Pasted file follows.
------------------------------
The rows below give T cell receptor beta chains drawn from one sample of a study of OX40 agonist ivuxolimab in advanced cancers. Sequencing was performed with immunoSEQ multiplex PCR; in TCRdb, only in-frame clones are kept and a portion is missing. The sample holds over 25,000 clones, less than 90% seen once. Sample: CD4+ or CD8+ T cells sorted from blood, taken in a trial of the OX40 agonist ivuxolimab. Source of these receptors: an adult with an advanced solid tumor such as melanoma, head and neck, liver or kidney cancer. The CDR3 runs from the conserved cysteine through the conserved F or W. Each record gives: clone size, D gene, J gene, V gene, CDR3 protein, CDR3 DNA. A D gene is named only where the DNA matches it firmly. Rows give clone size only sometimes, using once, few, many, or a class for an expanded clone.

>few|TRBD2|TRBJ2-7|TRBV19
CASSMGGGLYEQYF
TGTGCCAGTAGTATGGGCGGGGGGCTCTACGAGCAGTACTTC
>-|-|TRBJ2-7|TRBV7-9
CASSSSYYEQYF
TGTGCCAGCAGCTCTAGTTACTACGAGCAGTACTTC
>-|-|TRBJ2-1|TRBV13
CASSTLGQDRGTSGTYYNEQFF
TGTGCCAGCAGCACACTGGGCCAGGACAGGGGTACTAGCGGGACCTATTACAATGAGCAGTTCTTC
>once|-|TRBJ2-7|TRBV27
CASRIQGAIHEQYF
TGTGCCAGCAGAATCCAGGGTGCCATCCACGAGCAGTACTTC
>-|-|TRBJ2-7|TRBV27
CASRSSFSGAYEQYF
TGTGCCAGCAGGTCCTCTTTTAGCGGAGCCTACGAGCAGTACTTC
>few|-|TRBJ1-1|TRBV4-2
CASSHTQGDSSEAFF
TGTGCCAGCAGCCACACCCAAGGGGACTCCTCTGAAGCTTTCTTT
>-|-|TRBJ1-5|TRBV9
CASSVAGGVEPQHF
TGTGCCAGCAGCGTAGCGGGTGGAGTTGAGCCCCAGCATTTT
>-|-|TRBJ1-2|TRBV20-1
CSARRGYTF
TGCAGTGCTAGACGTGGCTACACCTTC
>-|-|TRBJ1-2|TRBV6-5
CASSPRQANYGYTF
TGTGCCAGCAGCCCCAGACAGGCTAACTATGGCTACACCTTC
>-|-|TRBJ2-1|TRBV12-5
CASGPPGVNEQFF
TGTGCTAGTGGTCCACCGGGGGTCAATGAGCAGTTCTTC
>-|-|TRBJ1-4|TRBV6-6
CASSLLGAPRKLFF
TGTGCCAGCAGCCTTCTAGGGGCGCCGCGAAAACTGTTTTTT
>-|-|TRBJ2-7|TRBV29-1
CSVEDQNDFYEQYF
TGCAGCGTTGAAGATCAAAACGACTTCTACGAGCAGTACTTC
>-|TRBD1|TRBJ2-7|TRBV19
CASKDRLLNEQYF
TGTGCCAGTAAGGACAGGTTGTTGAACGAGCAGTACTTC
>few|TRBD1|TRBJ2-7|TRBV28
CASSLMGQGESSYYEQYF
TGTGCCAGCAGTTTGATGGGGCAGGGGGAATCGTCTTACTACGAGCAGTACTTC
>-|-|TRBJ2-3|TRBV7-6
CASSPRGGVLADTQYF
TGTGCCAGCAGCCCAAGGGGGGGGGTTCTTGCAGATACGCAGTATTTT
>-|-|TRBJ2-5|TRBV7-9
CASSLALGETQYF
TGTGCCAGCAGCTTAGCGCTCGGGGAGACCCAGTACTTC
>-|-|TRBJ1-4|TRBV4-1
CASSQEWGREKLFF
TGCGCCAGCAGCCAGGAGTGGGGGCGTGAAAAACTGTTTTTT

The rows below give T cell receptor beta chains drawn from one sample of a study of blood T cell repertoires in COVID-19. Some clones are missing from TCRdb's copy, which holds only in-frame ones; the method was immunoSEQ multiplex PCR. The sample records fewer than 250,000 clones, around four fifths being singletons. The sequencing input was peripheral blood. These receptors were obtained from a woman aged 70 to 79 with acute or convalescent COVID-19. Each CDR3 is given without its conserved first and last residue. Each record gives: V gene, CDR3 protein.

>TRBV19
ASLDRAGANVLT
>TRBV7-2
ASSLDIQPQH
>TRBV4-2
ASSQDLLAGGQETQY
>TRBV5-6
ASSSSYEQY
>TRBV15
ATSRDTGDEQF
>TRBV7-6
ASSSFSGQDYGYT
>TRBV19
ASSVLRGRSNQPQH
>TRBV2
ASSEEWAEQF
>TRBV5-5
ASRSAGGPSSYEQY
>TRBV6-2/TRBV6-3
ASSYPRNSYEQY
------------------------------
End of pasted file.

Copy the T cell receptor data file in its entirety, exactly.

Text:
The rows below give T cell receptor beta chains drawn from one sample of a study of OX40 agonist ivuxolimab in advanced cancers. Sequencing was performed with immunoSEQ multiplex PCR; in TCRdb, only in-frame clones are kept and a portion is missing. The sample holds over 25,000 clones, less than 90% seen once. Sample: CD4+ or CD8+ T cells sorted from blood, taken in a trial of the OX40 agonist ivuxolimab. Source of these receptors: an adult with an advanced solid tumor such as melanoma, head and neck, liver or kidney cancer. The CDR3 runs from the conserved cysteine through the conserved F or W. Each record gives: clone size, D gene, J gene, V gene, CDR3 protein, CDR3 DNA. A D gene is named only where the DNA matches it firmly. Rows give clone size only sometimes, using once, few, many, or a class for an expanded clone.

>few|TRBD2|TRBJ2-7|TRBV19
CASSMGGGLYEQYF
TGTGCCAGTAGTATGGGCGGGGGGCTCTACGAGCAGTACTTC
>-|-|TRBJ2-7|TRBV7-9
CASSSSYYEQYF
TGTGCCAGCAGCTCTAGTTACTACGAGCAGTACTTC
>-|-|TRBJ2-1|TRBV13
CASSTLGQDRGTSGTYYNEQFF
TGTGCCAGCAGCACACTGGGCCAGGACAGGGGTACTAGCGGGACCTATTACAATGAGCAGTTCTTC
>once|-|TRBJ2-7|TRBV27
CASRIQGAIHEQYF
TGTGCCAGCAGAATCCAGGGTGCCATCCACGAGCAGTACTTC
>-|-|TRBJ2-7|TRBV27
CASRSSFSGAYEQYF
TGTGCCAGCAGGTCCTCTTTTAGCGGAGCCTACGAGCAGTACTTC
>few|-|TRBJ1-1|TRBV4-2
CASSHTQGDSSEAFF
TGTGCCAGCAGCCACACCCAAGGGGACTCCTCTGAAGCTTTCTTT
>-|-|TRBJ1-5|TRBV9
CASSVAGGVEPQHF
TGTGCCAGCAGCGTAGCGGGTGGAGTTGAGCCCCAGCATTTT
>-|-|TRBJ1-2|TRBV20-1
CSARRGYTF
TGCAGTGCTAGACGTGGCTACACCTTC
>-|-|TRBJ1-2|TRBV6-5
CASSPRQANYGYTF
TGTGCCAGCAGCCCCAGACAGGCTAACTATGGCTACACCTTC
>-|-|TRBJ2-1|TRBV12-5
CASGPPGVNEQFF
TGTGCTAGTGGTCCACCGGGGGTCAATGAGCAGTTCTTC
>-|-|TRBJ1-4|TRBV6-6
CASSLLGAPRKLFF
TGTGCCAGCAGCCTTCTAGGGGCGCCGCGAAAACTGTTTTTT
>-|-|TRBJ2-7|TRBV29-1
CSVEDQNDFYEQYF
TGCAGCGTTGAAGATCAAAACGACTTCTACGAGCAGTACTTC
>-|TRBD1|TRBJ2-7|TRBV19
CASKDRLLNEQYF
TGTGCCAGTAAGGACAGGTTGTTGAACGAGCAGTACTTC
>few|TRBD1|TRBJ2-7|TRBV28
CASSLMGQGESSYYEQYF
TGTGCCAGCAGTTTGATGGGGCAGGGGGAATCGTCTTACTACGAGCAGTACTTC
>-|-|TRBJ2-3|TRBV7-6
CASSPRGGVLADTQYF
TGTGCCAGCAGCCCAAGGGGGGGGGTTCTTGCAGATACGCAGTATTTT
>-|-|TRBJ2-5|TRBV7-9
CASSLALGETQYF
TGTGCCAGCAGCTTAGCGCTCGGGGAGACCCAGTACTTC
>-|-|TRBJ1-4|TRBV4-1
CASSQEWGREKLFF
TGCGCCAGCAGCCAGGAGTGGGGGCGTGAAAAACTGTTTTTT

The rows below give T cell receptor beta chains drawn from one sample of a study of blood T cell repertoires in COVID-19. Some clones are missing from TCRdb's copy, which holds only in-frame ones; the method was immunoSEQ multiplex PCR. The sample records fewer than 250,000 clones, around four fifths being singletons. The sequencing input was peripheral blood. These receptors were obtained from a woman aged 70 to 79 with acute or convalescent COVID-19. Each CDR3 is given without its conserved first and last residue. Each record gives: V gene, CDR3 protein.

>TRBV19
ASLDRAGANVLT
>TRBV7-2
ASSLDIQPQH
>TRBV4-2
ASSQDLLAGGQETQY
>TRBV5-6
ASSSSYEQY
>TRBV15
ATSRDTGDEQF
>TRBV7-6
ASSSFSGQDYGYT
>TRBV19
ASSVLRGRSNQPQH
>TRBV2
ASSEEWAEQF
>TRBV5-5
ASRSAGGPSSYEQY
>TRBV6-2/TRBV6-3
ASSYPRNSYEQY